Tags: Coronavirus | Obesity | coronavirus | stress | eating

Stop Stressful Eating During the Pandemic

a man eats a hot dog
(Martin Bernetti/AFP via Getty Images)

By    |   Wednesday, 10 June 2020 06:26 PM

The “quarantine 15” weight gain caused by lockdowns is a reality, according to a WebMD poll. In the U.S., more women piled on the pounds in isolation, while globally more men report they’d had to loosen their belts during the pandemic.

The New York Post reported that 47% of women and 22% of men who responded to the WebMD poll said that they gained weight due to “COVID restrictions.” The good news is the vast majority —75% — said they only gained between 1 and 9 pounds. Only 4% of respondents had weight gains over 21 pounds.

According to the Post, 59% said they put on the pounds because of stress eating and lack of exercise, and 21% said they were drinking more alcohol.

Dr. Daryl Gioffre, a celebrity nutritionist and author, told New York’s PIX11 that sugar cravings and stress eating are intertwined. His book, “Get Off Your Acid,” outlines ways to reduce sugar cravings by avoiding triggers.

He told PIX11 that eating leafy greens and adding healthy fats to your diet can reduce sugar cravings. He also recommended drinking a little apple cider vinegar with water and cinnamon to stabilize blood sugar levels. “That will stop that craving right in its tracks,” he said.

Coconut oil is a good fat that helps suppress hunger, said the expert.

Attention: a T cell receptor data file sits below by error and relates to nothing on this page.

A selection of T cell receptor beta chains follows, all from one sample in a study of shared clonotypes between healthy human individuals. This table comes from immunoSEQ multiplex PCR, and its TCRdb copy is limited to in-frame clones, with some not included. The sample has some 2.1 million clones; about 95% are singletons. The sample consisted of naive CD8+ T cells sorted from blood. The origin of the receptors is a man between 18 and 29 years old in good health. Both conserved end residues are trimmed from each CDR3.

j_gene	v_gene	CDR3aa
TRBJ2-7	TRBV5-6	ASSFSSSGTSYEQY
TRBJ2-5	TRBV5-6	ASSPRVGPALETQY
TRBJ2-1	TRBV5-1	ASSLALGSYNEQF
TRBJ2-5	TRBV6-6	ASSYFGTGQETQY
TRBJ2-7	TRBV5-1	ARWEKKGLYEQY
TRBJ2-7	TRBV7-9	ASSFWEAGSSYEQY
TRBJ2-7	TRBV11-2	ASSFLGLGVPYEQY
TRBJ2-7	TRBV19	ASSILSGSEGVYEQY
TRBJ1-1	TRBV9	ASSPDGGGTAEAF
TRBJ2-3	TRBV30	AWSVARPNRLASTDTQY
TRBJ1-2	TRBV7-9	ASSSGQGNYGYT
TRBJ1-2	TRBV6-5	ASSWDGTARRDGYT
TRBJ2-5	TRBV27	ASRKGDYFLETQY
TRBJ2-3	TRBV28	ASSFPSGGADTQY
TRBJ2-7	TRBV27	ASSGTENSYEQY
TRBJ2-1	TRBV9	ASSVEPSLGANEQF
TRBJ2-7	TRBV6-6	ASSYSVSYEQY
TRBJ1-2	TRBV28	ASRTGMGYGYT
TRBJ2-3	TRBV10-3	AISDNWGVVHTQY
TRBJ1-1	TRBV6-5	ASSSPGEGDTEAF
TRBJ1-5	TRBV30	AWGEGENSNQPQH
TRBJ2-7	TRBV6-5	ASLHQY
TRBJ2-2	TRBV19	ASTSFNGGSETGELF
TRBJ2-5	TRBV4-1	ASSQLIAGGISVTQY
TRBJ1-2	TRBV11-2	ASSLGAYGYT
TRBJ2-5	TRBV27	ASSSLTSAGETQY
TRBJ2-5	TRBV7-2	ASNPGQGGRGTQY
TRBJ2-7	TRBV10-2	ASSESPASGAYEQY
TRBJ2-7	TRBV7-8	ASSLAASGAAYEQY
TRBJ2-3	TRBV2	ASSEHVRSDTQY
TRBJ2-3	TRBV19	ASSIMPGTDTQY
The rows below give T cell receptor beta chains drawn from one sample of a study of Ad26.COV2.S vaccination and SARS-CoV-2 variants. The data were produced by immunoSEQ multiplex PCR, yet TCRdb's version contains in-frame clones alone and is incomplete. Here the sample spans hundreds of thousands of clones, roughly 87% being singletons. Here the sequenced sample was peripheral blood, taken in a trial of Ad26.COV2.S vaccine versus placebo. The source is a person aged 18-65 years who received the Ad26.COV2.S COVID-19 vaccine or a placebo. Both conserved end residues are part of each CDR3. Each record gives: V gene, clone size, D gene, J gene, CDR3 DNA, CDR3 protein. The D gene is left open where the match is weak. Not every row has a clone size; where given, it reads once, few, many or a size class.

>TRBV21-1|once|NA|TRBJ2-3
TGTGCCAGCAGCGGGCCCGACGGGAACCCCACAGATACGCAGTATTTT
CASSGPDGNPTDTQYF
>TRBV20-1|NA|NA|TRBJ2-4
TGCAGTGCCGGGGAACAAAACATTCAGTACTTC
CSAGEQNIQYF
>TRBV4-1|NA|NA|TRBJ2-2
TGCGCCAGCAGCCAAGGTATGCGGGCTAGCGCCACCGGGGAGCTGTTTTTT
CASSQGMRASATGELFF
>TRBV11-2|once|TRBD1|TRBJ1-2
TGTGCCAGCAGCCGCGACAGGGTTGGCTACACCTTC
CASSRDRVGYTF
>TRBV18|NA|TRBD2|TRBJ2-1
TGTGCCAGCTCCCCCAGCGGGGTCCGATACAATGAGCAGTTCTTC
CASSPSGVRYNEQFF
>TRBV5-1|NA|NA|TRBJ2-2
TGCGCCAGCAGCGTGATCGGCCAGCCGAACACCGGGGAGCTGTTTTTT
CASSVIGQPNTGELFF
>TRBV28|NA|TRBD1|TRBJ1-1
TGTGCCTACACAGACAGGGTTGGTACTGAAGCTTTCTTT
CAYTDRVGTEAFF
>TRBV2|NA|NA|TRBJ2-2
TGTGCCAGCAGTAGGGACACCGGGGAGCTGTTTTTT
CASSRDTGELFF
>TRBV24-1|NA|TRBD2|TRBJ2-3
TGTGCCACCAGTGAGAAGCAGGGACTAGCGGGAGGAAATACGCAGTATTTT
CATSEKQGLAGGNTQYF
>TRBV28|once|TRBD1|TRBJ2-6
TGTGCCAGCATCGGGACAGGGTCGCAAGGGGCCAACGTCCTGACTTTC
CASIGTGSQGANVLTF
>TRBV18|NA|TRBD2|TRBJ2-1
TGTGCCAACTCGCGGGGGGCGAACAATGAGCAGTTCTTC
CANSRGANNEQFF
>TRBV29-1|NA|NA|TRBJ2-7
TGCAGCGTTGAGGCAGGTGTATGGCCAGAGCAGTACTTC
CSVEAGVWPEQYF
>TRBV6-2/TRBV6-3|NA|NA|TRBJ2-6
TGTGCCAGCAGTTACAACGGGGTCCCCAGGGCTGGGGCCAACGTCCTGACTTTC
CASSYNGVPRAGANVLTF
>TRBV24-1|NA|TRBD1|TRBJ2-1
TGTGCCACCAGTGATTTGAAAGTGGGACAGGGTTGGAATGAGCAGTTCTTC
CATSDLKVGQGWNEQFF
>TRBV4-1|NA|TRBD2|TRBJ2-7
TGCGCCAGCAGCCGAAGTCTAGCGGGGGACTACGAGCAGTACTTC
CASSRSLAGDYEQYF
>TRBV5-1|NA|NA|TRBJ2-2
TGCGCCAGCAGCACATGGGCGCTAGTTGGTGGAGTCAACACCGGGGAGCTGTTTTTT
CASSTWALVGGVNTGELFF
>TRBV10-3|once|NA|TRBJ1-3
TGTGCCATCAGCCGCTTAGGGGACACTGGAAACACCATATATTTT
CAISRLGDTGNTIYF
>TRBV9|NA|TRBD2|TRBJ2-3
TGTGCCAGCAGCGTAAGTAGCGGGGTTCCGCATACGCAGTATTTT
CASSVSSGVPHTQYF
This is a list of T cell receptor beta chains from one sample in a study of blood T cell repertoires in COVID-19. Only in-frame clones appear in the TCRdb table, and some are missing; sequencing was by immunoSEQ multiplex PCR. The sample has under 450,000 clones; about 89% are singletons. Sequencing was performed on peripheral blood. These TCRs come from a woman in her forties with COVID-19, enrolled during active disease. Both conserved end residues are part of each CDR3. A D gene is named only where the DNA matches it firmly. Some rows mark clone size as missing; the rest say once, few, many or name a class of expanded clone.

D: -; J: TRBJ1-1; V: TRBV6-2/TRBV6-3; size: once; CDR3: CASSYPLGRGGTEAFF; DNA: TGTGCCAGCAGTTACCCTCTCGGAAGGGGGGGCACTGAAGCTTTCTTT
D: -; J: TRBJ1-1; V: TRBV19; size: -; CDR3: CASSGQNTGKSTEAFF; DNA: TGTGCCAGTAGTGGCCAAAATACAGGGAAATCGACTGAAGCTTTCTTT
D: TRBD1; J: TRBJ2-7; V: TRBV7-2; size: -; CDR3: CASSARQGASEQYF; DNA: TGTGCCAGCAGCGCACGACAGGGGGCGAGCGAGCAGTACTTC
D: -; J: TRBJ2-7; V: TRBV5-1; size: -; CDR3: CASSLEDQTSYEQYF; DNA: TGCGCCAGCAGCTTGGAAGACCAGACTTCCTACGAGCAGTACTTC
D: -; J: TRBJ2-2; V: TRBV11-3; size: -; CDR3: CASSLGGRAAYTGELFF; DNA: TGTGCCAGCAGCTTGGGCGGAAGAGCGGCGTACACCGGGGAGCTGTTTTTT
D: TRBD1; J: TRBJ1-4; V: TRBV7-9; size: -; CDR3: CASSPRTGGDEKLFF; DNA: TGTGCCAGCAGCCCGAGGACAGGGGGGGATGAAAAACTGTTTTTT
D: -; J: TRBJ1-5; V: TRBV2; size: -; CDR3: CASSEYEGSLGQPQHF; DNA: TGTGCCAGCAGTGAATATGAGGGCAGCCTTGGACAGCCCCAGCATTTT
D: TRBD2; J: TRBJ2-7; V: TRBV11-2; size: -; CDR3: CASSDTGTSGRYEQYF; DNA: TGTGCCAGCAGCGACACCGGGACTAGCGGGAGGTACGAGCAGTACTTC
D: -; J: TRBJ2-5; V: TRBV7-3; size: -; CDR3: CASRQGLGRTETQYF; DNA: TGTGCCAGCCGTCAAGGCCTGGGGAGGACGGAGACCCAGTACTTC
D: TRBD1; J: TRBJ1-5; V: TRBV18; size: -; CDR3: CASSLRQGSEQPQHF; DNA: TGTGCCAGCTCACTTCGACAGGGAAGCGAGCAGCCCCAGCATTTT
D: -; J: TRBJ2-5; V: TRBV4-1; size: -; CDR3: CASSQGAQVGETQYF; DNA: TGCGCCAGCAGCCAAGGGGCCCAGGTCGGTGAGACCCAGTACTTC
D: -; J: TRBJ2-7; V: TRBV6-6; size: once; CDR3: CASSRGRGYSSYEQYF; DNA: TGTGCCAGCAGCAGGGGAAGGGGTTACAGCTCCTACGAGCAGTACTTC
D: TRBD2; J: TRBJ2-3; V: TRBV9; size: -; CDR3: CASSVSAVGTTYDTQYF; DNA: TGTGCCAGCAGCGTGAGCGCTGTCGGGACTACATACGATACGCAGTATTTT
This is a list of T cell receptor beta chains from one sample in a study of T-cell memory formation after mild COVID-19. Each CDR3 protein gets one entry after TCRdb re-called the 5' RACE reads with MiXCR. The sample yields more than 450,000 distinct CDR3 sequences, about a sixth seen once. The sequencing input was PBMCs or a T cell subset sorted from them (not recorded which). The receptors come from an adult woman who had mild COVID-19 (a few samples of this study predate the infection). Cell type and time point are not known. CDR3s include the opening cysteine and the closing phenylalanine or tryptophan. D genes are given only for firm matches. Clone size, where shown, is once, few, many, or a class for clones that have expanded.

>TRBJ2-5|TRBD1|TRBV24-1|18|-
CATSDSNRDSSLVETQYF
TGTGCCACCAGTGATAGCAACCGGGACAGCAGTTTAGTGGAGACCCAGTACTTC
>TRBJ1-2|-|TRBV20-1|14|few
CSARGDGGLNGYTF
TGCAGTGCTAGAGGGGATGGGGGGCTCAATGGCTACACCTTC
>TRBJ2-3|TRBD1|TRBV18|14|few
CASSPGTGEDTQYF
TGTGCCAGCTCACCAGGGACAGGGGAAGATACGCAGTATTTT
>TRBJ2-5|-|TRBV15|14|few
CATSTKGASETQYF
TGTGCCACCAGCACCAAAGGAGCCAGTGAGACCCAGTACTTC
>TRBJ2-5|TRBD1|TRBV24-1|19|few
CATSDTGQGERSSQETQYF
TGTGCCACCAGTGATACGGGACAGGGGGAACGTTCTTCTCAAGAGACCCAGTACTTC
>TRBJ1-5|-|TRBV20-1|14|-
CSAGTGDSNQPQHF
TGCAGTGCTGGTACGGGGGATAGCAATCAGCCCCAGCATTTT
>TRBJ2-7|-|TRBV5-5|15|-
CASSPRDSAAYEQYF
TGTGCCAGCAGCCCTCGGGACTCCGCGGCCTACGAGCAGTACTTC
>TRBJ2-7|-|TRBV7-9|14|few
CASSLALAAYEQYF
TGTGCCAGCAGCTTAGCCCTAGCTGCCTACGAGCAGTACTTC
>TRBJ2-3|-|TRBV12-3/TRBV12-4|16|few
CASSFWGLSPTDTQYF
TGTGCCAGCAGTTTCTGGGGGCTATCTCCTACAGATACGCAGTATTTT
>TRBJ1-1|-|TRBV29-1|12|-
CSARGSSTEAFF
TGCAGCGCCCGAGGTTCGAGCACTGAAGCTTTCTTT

“When you eat more fat, it’s going to suppress hunger,” Gioffre said. “And it’s going to stop your body from craving those carbs right there in the moment.”

Another trick to prevent stress eating is to pull a switch. Set a goal of drinking up to three liters of water a day and when you start to reach for food, take a sip instead.

“We have to understand that when these cravings come, thirst and hunger go to the same parts of the brain,” he said. “So many times, we weren’t hungry or craving that sugar, we were just dehydrated.”

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The "quarantine 15" weight gain caused by lockdowns is a reality, according to a WebMD poll. In the U.S., more women piled on the pounds in isolation, while globally more men report they'd had to loosen their belts during the pandemic....
coronavirus, stress, eating
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2020-26-10
Wednesday, 10 June 2020 06:26 PM
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